The purpose was to monitor high-performance athletes throughout training macrocycles and competitions and examine the changes in plasma glutamine (Gm) and glutamate (Ga) concentrations in order to develop a model of tolerance to training.Methods:
Plasma glutamine and glutamate concentrations of 52 National team athletes (31 male and 21 female) divided into male and female groups of speed skating, swimming, and cross-country skiing were measured in an early season rested condition to determine highest Gm and lowest Ga concentrations and over 2–4 macrocycles, which included heavy training to establish lowest Gm and highest Ga concentrations.Results:
In the rested condition, there were no differences within and between the male and female groups, excluding five athletes (OTA) who became overtrained in heavy training. The mean (±SD) Gm concentration was 585 ± 54 μmol·L−1, Ga concentration 101 ± 16 μmol·L−1, and Gm/Ga ratio 5.88 ± 0.84 μmol·L−1. The OTA had a significantly higher Ga concentration of 128 ± 16 μmol·L−1 and lower Gm/Ga ratio of 4.43 ± 0.49 μmol·L−1 than all the other groups. In heavy training, there was a significant decrease (P < 0.05) in Gm concentration to 522 ± 53 μmol·L−1, significant increase in Ga concentration to 128 ± 19 μmol·L−1 and significant decrease in Gm/Ga ratio to 4.15 ± 0.57 μmol·L−1. The OTA Gm concentration of 488 ± 31 μmol·L−1 was significant lower than only the male speed skating and swimming groups. However, the Ga concentration of 171 ± 17 μmol·L−1 and Gm/Ga ratio of 2.88 ± 0.27 μmol·L−1 were significantly higher and lower respectively than all other groups.Conclusions:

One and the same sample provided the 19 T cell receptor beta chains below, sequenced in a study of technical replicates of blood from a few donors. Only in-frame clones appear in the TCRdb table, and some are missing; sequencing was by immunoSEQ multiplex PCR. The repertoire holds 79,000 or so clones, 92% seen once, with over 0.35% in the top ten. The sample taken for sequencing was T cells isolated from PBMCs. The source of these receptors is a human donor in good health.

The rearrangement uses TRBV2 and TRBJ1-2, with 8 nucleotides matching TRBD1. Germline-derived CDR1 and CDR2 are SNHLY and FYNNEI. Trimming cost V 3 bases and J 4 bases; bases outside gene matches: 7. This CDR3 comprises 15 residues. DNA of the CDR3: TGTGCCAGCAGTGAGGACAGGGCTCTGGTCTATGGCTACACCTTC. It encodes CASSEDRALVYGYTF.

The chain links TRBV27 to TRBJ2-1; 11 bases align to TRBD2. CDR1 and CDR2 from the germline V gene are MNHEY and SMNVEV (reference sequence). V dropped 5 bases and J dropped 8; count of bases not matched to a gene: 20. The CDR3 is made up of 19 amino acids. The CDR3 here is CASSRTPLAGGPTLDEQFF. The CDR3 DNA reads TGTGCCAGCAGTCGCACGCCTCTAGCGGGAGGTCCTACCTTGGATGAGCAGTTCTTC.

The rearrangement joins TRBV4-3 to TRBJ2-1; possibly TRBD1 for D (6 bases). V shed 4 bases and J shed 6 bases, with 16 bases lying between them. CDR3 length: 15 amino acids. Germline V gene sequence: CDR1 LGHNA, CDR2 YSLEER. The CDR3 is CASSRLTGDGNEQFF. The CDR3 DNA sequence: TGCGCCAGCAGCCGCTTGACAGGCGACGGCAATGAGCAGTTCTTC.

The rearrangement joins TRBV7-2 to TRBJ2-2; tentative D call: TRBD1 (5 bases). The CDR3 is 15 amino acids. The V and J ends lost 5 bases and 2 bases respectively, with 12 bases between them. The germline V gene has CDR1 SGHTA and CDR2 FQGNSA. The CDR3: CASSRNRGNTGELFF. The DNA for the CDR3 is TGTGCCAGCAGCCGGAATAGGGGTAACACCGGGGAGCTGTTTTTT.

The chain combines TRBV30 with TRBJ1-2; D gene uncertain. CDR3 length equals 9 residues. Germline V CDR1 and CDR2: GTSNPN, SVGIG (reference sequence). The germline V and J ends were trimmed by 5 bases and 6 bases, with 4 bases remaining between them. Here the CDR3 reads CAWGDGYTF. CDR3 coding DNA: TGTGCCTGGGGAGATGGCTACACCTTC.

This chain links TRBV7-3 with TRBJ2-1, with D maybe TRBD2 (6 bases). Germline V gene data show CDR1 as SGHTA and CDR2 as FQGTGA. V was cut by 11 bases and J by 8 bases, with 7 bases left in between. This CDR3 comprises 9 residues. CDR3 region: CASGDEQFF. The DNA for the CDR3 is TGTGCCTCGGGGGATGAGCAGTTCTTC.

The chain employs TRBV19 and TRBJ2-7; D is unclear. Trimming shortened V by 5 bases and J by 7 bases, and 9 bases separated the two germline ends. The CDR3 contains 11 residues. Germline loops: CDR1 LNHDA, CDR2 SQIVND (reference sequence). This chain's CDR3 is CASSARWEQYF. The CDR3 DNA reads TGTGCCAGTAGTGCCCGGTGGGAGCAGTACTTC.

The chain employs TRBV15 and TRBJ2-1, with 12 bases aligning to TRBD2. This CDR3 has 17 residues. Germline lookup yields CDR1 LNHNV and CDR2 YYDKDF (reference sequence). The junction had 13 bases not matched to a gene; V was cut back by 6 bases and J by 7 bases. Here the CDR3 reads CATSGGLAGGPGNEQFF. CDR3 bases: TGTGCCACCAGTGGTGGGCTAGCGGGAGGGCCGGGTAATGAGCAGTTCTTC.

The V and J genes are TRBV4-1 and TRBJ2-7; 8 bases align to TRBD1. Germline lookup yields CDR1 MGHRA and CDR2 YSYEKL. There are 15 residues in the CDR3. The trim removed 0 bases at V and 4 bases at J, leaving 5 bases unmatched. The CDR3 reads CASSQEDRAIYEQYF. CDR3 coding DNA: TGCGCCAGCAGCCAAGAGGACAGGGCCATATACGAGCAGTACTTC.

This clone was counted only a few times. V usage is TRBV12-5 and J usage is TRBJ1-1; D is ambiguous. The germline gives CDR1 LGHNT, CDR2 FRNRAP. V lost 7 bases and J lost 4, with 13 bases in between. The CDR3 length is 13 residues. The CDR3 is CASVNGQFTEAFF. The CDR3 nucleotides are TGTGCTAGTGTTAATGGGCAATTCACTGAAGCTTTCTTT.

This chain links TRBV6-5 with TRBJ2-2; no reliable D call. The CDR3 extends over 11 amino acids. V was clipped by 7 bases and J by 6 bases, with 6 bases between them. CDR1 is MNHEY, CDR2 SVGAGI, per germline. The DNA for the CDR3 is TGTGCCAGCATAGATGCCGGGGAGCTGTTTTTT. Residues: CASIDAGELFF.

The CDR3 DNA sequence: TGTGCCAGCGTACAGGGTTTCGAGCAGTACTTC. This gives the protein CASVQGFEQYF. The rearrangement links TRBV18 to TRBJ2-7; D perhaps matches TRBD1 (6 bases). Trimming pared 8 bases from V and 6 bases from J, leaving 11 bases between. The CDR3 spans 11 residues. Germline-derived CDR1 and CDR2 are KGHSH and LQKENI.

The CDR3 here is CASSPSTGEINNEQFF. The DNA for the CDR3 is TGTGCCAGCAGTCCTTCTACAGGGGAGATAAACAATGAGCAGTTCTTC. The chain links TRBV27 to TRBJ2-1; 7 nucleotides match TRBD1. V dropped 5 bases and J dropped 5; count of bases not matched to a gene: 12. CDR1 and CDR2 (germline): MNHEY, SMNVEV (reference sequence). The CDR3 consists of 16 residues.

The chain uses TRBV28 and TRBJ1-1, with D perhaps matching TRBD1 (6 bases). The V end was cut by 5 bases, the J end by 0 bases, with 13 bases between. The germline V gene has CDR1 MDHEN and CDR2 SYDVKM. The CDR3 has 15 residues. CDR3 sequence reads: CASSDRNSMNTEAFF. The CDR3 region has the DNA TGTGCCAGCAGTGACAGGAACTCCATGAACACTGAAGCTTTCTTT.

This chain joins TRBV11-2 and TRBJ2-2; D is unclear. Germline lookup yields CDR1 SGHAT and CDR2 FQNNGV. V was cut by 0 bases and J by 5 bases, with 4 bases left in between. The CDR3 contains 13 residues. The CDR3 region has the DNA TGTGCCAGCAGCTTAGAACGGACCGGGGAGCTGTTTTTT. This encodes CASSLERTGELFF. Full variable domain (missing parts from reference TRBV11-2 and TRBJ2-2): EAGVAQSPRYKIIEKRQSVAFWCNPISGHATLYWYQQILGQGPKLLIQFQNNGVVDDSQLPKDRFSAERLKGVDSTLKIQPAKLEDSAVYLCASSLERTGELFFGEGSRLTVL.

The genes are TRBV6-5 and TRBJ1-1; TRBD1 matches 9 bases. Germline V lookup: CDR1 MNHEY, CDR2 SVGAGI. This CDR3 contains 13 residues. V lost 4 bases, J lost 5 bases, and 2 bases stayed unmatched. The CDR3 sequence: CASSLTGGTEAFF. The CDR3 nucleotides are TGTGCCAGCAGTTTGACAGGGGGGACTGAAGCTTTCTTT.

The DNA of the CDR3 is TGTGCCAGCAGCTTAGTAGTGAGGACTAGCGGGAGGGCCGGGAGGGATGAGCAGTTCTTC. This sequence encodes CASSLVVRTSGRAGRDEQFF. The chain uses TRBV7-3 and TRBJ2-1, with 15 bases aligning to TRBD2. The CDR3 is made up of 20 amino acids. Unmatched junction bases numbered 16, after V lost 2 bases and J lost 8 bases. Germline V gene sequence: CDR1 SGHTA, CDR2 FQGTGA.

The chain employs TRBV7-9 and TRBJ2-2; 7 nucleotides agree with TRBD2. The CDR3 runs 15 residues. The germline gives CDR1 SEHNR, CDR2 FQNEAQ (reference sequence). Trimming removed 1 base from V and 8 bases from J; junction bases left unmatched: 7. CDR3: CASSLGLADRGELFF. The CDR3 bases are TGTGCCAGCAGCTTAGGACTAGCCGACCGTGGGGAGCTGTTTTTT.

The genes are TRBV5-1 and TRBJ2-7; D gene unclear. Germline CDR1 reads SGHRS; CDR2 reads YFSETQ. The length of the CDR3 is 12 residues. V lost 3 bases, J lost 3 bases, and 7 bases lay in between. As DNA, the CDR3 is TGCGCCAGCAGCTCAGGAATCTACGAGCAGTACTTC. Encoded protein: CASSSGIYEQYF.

Based on the changes in Gm and Ga concentration under different training conditions, we propose an athlete tolerance to training model where glutamine concentration reflects tolerance to volume of work and glutamate concentration reflects tolerance to high intensity training. We suggest that the Gm/Ga ratio may globally represent overall tolerance to training.